In the decades after, massacres strangled Black wealth. A white mob destroyed 35 blocks of Tulsa, Oklahoma’s Black Wall Street, the mecca for Black growth, in 1921. President Franklin Roosevelt’s New Deal in the 1930s and ’40s seemed like an opportunity for Black people to finally get what they were owed, but the policies largely excluded them.

As historian Ira Katznelson wrote in When Affirmative Action Was White, the GI Bill of Rights was “the most wide-ranging set of social benefits ever offered by the federal government in a single, comprehensive initiative.” The model welfare system, which aimed to reintegrate 16 million World War II veterans, allowed millions — almost exclusively white people — to buy homes, go to college, start businesses, and find jobs.

Throughout the rest of the century and into the 21st century, housing discrimination — inequities in mortgage lending, restrictive covenants that prevented home sales to Black people (as in redlining), and designating homes in Black neighborhoods as low value — became a leading method of blocking Black people from accumulating wealth.

A child riding a tricycle in the Sojourner Truth housing project in Detroit, circa 1942.
William Vandivert/The LIFE Picture Collection/Getty Images

The story has remained the same for centuries: Black people gain a little bit of wealth and white people take it away; affirmative action measures aimed at building wealth, like the GI Bill, have traditionally excluded Black people.

But in 2021 — with a Democratic majority in Congress, a president who has promised to advance racial equity, and a renewed focus on racial justice — there’s an opportunity to embrace bold policies that counter America’s lack of equality of opportunity. Enter baby bonds.

Baby bonds would be race-neutral in practice, but still center racial justice

Under Booker’s baby bonds bill, any child born in America, regardless of race or family income, would receive a seed account of $1,000. While the plan is race-neutral, it is expected to address the racial wealth gap because of the historical correlation between race and income. Poor children would receive more money in their accounts each year, while rich children, already supported by family inheritance, would receive less.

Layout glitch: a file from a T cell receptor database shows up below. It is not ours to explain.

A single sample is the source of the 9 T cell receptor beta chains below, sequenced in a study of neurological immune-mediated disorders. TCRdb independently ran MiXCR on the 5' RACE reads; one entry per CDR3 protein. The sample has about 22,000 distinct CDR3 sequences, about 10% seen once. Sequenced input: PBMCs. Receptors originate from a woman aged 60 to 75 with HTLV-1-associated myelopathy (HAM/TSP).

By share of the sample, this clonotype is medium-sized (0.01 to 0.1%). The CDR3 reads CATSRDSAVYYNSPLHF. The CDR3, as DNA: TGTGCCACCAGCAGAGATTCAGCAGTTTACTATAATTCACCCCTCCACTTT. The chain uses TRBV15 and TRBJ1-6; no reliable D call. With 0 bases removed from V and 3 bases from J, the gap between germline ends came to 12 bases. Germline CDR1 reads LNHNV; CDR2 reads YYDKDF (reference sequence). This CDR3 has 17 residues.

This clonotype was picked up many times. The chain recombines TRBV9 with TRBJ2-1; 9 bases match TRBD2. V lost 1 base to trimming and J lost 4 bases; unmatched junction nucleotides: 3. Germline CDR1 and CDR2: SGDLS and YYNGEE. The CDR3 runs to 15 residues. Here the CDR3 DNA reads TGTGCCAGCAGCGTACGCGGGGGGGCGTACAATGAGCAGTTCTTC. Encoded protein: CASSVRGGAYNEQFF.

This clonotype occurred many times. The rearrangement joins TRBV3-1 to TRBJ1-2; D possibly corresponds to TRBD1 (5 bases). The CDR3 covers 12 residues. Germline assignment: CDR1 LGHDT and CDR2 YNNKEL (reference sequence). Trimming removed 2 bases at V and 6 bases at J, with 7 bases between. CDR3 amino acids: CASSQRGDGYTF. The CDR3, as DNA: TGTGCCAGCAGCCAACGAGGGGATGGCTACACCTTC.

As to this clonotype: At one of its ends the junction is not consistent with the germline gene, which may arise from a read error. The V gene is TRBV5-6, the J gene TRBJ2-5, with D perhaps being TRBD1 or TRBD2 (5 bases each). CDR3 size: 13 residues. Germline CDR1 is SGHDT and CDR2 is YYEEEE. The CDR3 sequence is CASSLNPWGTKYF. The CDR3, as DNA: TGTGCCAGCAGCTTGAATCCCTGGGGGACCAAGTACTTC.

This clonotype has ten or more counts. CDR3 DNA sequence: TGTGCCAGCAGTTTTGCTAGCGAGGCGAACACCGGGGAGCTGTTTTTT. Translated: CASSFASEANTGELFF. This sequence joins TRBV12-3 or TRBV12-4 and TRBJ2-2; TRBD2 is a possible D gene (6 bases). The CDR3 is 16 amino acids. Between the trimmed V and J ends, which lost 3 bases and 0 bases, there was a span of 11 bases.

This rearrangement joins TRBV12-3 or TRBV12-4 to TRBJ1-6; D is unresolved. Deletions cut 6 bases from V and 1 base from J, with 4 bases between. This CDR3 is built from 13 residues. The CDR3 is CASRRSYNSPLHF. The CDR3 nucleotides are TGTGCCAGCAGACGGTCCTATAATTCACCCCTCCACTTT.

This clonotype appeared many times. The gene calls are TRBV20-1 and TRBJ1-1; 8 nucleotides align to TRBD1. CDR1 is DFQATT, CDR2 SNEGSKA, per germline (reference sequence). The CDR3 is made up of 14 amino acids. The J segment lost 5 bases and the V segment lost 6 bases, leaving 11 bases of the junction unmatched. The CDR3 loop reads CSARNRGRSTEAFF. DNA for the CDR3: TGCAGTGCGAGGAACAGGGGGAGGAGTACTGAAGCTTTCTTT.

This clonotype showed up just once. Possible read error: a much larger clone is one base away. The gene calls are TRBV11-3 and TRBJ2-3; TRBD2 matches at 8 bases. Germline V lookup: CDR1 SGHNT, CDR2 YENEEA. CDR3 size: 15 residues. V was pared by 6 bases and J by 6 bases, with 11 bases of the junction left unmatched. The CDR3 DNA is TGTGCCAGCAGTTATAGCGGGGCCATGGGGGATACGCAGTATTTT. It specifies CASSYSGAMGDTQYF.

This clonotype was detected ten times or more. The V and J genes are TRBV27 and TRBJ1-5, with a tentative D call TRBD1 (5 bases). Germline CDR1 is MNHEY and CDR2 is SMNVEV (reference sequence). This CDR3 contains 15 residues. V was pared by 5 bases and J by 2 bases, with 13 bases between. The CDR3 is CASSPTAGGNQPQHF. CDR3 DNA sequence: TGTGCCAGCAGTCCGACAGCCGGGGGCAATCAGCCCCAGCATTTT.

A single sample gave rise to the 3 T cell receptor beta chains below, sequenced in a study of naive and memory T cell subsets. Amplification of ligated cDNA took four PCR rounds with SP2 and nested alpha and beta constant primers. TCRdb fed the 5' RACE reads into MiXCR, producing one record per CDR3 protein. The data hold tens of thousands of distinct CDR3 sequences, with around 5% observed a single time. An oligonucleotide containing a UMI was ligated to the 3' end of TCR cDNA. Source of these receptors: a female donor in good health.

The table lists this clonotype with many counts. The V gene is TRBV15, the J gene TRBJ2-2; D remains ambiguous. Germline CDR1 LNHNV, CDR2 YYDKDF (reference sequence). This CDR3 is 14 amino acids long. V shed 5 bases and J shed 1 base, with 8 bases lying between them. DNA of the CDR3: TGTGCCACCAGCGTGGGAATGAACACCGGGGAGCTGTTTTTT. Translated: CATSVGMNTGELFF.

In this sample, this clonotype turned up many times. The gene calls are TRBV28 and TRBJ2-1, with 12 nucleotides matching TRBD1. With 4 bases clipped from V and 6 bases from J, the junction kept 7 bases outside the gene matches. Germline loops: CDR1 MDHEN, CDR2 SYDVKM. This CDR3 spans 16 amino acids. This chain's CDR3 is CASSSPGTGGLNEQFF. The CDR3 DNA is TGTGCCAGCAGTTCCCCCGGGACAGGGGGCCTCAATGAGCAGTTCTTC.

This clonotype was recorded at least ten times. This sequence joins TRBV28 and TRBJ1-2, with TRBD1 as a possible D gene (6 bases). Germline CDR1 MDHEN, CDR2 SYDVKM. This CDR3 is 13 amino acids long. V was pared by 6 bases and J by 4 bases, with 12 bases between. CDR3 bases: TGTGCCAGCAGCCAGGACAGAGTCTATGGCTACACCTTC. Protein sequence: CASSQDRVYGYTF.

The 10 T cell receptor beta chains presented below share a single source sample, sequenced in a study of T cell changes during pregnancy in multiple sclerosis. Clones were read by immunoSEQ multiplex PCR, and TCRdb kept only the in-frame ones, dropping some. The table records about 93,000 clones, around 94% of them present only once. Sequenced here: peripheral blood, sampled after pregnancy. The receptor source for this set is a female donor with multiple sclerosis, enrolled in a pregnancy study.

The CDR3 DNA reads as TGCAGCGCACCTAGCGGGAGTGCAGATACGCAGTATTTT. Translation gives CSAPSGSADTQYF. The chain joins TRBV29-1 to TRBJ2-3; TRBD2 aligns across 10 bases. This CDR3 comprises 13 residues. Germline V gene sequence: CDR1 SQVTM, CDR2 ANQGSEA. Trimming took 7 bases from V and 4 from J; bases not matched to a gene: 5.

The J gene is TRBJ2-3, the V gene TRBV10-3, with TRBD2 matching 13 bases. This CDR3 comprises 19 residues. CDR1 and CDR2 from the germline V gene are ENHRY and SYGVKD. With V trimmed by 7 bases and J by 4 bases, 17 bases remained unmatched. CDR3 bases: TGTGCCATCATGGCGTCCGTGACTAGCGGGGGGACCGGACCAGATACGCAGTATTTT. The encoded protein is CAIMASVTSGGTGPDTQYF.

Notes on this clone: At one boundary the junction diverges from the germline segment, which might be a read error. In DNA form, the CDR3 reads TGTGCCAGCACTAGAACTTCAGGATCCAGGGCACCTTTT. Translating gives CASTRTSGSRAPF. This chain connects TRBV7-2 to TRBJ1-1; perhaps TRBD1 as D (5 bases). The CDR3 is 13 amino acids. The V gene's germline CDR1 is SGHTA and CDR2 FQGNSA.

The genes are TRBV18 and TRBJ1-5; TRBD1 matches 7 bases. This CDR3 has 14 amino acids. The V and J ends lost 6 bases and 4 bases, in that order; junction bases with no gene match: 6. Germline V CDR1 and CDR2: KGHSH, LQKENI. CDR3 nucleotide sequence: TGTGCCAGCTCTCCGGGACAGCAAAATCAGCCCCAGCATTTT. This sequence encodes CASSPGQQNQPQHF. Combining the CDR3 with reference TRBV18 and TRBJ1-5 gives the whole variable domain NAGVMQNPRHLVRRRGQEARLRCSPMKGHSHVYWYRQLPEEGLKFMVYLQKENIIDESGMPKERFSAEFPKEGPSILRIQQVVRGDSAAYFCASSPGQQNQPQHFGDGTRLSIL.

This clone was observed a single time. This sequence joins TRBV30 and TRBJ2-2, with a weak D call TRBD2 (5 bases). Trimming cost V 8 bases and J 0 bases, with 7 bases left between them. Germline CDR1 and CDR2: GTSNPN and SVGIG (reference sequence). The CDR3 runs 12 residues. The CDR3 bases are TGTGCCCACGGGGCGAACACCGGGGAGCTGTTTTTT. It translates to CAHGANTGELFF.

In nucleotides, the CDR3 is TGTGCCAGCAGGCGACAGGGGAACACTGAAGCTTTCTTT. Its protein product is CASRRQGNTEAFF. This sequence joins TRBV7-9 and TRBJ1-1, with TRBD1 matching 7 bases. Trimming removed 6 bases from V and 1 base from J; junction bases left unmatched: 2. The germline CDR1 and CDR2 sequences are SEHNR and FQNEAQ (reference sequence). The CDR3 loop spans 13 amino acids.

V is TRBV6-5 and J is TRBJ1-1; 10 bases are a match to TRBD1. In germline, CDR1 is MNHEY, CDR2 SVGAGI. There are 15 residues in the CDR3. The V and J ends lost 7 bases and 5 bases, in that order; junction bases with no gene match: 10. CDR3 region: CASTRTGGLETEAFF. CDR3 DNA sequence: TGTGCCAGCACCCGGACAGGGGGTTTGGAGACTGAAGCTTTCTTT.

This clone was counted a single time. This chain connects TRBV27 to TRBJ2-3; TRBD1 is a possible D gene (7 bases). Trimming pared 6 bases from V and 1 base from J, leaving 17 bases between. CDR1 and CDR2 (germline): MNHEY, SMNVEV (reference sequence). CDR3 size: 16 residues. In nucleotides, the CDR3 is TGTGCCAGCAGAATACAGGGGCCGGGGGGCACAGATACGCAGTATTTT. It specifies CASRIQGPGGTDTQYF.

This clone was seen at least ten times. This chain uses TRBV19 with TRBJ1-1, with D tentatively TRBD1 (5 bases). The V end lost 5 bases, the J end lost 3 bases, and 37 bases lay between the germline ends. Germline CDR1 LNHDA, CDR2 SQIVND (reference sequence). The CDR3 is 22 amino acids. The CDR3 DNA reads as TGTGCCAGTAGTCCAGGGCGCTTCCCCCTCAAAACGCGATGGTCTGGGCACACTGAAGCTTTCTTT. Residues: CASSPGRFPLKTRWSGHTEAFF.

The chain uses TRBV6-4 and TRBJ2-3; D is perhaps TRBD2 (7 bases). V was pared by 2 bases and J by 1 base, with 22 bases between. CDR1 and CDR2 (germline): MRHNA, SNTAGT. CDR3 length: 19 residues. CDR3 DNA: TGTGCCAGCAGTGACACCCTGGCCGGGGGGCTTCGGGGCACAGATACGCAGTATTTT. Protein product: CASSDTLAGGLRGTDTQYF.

Booker’s office estimates that a child in the highest income bracket of the program — above 500 percent of the poverty line, or $147,100 for a family of four — would receive just under $1,700 by their 18th birthday. Their numbers show that by the same age, the average Black child would accrue $29,038, the average Latino child would gain $27,337, and the average white child would get $15,790.

“We are talking a lot about addressing the economic crisis in this country, which is critical, but we need to expand the aperture about how we prevent future economic crises from happening,” Booker told Vox. “Stimulus checks help people get by, but we now need to start talking about how to help people get ahead. Wealth helps people get ahead.”

Booker said there are a number of procedural details that need to be ironed out, including how children would actually access the money when they turn 18 and how the government would ensure they use the money for wealth-building endeavors. Booker’s proposal relies on family income to determine how much money the government would deposit into a child’s account each year, though the bill tasks the administration with devising a system that ties the accounts to wealth.

The team estimates that baby bonds would cost $60 billion annually, based on 2019 census data and what the rough cost of baby bonds would have been that year if all children up to age 17 had received payments. This cost would be only a fraction of the country’s asset-promoting budget that currently supports the top 10 percent of earners.